Whether law enforcement does anything with the information is a separate issue.

    But in the wake of 9-11, the public needs to know that law enforcement has burned many bridges. Not just with Moslems, but the full spectrum of society.

    Officers used the post 9-11 era to "justify" abusing people, to not just inquire, but to actively intimidate people who were coming forward to help.

    I have little sympathy for officers in law enforcement, who now that they've been called up and reactivated as a reserve, find themselves on the battlefield. In Iraq. Far away from home. And seeing their fellow law enforcement-national guardsman officers gunned down.

    The flags, ribbons, and medals that these officers show case mean little, especially when they are actually linked to perpetuating a system in Iraq that is corrupt in the United States.

    America has far too long enjoyed in the wake of 9-11 a free pass. The President failed to gain the momentum and achieve the desired result: Greater security for the American people.

    Rather, he won on foreign shores those things he might wish to one day achieve at home: A more civil society in Afghanistan? I think not. More stable and secure Iraq? If you believe in fairy tales.

    Rather, the American citizenry needs to realize that they have been a victim of these abuses as have the Iraqis and Afghans. Just as prisoners were abused in Abu Ghraib, so too have American citizens been abused and denied their rights at home.

    Is this the type of world America wants to create? Apparently so.

    Unfortunately, we now learn in Georgia, Red Lake, and in the US prisons that the lessons from Abu Ghraib were simply about abuses in the military. It is about a culture that doesn't like to have its apple cart upset.

    This is a leadership problem. A discipline problem. And a symptom of a society that continues to believe "Whatever it wants to do" is justified, just as long as the majority of people are better off than a third word country.

    That is unacceptable. The constitution applies to all people. And citizens have the right to bring forth their complaints without fear that their effort to assist and improve things is thrown back in their face.

    it is amazing how much the American system will go out of its way to do the exact opposite of what is most desired, most constitutional, and most consistent with the rule of law.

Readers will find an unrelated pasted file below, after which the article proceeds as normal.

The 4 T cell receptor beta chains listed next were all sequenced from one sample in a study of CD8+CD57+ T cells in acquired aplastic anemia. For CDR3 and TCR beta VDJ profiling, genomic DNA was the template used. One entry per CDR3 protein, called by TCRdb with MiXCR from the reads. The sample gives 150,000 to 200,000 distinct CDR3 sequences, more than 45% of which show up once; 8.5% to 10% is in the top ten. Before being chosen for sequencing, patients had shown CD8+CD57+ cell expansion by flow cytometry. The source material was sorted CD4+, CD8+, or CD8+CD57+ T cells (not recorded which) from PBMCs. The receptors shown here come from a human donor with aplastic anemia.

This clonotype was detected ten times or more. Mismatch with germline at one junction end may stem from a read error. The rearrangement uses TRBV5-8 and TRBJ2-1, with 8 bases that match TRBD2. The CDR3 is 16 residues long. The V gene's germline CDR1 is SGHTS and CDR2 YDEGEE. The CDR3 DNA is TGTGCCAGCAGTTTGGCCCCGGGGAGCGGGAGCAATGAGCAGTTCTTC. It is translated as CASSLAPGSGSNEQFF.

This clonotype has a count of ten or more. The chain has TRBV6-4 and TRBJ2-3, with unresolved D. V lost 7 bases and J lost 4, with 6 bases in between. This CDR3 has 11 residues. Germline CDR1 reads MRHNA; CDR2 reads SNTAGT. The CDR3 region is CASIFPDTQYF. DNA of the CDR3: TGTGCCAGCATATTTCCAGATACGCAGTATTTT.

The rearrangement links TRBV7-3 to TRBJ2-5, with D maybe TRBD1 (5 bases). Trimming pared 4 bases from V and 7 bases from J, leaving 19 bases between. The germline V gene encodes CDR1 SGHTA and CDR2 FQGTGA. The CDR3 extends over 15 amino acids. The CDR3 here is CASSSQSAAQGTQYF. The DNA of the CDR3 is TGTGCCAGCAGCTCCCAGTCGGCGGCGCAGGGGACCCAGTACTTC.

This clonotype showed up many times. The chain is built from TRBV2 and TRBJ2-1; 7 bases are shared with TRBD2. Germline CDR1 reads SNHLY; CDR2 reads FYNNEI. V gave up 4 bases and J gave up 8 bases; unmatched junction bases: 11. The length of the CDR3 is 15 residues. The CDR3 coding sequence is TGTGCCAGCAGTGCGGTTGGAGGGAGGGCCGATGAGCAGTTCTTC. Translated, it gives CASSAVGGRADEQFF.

How much evidence is backdated?

    Why does the public have to have witnesses when they go to a "trusted" police officer?

    How many of the charges are trumped up?

    Officers should fear the law because the true law, if it were enforced, could put them in their place.

    I am outraged that America continues with this charade. It is time that there be a better accounting:

  • Why should the public believe law enforcement?

  • Why should the public have confidence in the legal leadership?

    If we truly had before us a nation that stood for the rule of law, it wouldn't take three years after the abuses occurred to resolve the issue. That's three years of unreported abuses on other victims.

    There's alot of explaining to do. The worst thing to do is continue the Patriot Act. What's needed is a "we're going to have adult leadership"-Act.

    The adults have proven themselves in sore need of some better leadership. The Patriot Act will simply do more to permit that which is most abhorrent to a civilized society.

    If you are a former prisoner and know of abuses and misconduct in prisons, I encourage you to share your stories. Get a blog. And write.

    Eventually, the world will realize this isn't isolated. Eventually an attorney will realize that there's money to be made in investigating and publicly litigating these cases.

    But you must promise yourself to not be fearful, despite the threats. You know what law enforcement is good at doing: Using intimidation and abuse to silence those who know the facts.

    Do not be afraid. There are more of those of you who have been abused, than there are of them. Your collective voice can touch them.

    And when they shout louder, use that as a sign that they are fearful. Let the world see that they are willing to shout to "defend" supposedly something that wasn't occurring.

    Never lose hope. The truth is starting to come out. One day, the United States shall have its full constitution.

    Until then, spread the words and stand up for yourself. The truth is going to make you more free.